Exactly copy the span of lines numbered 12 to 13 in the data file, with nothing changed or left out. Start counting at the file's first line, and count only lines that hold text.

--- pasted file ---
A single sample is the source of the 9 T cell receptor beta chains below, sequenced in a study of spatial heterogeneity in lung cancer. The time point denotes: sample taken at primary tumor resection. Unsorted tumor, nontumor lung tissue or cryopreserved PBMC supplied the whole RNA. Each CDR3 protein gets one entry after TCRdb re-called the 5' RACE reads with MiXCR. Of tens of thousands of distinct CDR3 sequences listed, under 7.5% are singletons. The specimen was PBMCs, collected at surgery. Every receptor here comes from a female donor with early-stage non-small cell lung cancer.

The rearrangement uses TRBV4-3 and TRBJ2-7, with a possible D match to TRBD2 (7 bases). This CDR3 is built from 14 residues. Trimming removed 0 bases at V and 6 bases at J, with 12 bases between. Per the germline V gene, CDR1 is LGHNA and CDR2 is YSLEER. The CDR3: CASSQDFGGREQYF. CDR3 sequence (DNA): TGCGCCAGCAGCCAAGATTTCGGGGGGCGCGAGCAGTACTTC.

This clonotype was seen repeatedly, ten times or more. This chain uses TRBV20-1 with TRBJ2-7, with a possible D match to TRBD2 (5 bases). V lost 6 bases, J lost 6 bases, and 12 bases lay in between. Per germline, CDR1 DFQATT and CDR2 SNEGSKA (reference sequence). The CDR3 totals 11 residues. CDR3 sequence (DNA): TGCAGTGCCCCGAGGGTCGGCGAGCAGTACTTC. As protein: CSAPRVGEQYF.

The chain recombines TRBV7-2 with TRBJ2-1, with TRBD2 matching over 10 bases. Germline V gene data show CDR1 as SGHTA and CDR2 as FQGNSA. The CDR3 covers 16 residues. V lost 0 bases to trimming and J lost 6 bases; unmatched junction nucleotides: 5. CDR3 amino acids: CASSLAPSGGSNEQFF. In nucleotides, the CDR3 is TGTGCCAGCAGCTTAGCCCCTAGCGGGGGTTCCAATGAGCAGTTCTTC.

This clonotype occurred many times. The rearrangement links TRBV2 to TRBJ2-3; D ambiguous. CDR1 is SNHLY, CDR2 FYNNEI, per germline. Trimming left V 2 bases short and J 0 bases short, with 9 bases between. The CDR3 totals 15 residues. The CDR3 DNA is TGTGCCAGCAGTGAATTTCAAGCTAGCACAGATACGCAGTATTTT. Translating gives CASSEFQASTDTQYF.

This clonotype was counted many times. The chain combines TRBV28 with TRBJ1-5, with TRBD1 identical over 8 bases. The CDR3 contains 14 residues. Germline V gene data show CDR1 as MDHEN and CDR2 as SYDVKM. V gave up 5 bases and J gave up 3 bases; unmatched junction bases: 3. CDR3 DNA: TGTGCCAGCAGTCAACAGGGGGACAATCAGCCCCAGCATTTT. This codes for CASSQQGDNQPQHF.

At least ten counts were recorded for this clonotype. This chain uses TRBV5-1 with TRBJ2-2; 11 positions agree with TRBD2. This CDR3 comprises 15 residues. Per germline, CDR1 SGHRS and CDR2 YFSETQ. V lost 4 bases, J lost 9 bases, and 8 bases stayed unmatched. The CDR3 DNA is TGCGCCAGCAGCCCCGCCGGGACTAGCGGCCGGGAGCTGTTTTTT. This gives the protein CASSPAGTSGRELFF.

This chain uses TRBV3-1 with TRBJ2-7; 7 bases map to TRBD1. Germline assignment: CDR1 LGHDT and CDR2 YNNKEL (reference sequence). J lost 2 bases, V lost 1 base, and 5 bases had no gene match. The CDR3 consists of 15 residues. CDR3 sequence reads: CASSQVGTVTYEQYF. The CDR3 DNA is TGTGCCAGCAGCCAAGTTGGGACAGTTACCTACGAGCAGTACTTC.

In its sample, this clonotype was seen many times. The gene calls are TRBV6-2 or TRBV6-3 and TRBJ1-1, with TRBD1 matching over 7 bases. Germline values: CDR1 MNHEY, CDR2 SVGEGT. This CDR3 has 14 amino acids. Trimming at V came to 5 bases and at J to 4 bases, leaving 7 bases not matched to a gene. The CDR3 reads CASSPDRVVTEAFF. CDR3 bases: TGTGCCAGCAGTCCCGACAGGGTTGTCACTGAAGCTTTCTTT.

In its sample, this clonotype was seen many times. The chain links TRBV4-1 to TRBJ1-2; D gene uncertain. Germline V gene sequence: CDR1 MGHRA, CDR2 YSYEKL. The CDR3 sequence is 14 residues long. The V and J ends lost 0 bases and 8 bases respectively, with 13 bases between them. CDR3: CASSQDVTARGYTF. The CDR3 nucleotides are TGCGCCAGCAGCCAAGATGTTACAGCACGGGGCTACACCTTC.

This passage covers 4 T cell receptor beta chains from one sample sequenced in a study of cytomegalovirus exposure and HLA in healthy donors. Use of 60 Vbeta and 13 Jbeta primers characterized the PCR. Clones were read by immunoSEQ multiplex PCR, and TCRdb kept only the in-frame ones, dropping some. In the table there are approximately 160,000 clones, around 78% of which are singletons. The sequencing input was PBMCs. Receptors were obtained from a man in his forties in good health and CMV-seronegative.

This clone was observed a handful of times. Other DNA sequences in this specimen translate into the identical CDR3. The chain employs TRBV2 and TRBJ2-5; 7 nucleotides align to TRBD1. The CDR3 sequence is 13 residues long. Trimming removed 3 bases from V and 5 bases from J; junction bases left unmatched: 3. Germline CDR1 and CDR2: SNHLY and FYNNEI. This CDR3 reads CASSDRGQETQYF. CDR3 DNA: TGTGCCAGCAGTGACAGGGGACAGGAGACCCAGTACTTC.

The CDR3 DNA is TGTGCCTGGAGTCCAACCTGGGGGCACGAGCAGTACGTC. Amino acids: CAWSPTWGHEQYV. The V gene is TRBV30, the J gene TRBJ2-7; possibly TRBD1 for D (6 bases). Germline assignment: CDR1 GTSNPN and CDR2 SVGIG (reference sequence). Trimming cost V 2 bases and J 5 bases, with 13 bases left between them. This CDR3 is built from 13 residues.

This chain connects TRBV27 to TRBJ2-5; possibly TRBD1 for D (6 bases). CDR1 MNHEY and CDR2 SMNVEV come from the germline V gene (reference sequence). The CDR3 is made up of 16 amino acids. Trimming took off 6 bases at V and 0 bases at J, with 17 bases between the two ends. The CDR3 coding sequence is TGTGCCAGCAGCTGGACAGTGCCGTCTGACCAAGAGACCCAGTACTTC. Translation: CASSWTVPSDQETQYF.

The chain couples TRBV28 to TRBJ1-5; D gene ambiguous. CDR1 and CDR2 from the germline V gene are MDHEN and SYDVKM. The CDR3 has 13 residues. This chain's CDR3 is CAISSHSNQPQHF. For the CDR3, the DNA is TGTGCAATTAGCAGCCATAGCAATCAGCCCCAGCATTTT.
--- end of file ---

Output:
This clone was observed a handful of times. Other DNA sequences in this specimen translate into the identical CDR3. The chain employs TRBV2 and TRBJ2-5; 7 nucleotides align to TRBD1. The CDR3 sequence is 13 residues long. Trimming removed 3 bases from V and 5 bases from J; junction bases left unmatched: 3. Germline CDR1 and CDR2: SNHLY and FYNNEI. This CDR3 reads CASSDRGQETQYF. CDR3 DNA: TGTGCCAGCAGTGACAGGGGACAGGAGACCCAGTACTTC.

The CDR3 DNA is TGTGCCTGGAGTCCAACCTGGGGGCACGAGCAGTACGTC. Amino acids: CAWSPTWGHEQYV. The V gene is TRBV30, the J gene TRBJ2-7; possibly TRBD1 for D (6 bases). Germline assignment: CDR1 GTSNPN and CDR2 SVGIG (reference sequence). Trimming cost V 2 bases and J 5 bases, with 13 bases left between them. This CDR3 is built from 13 residues.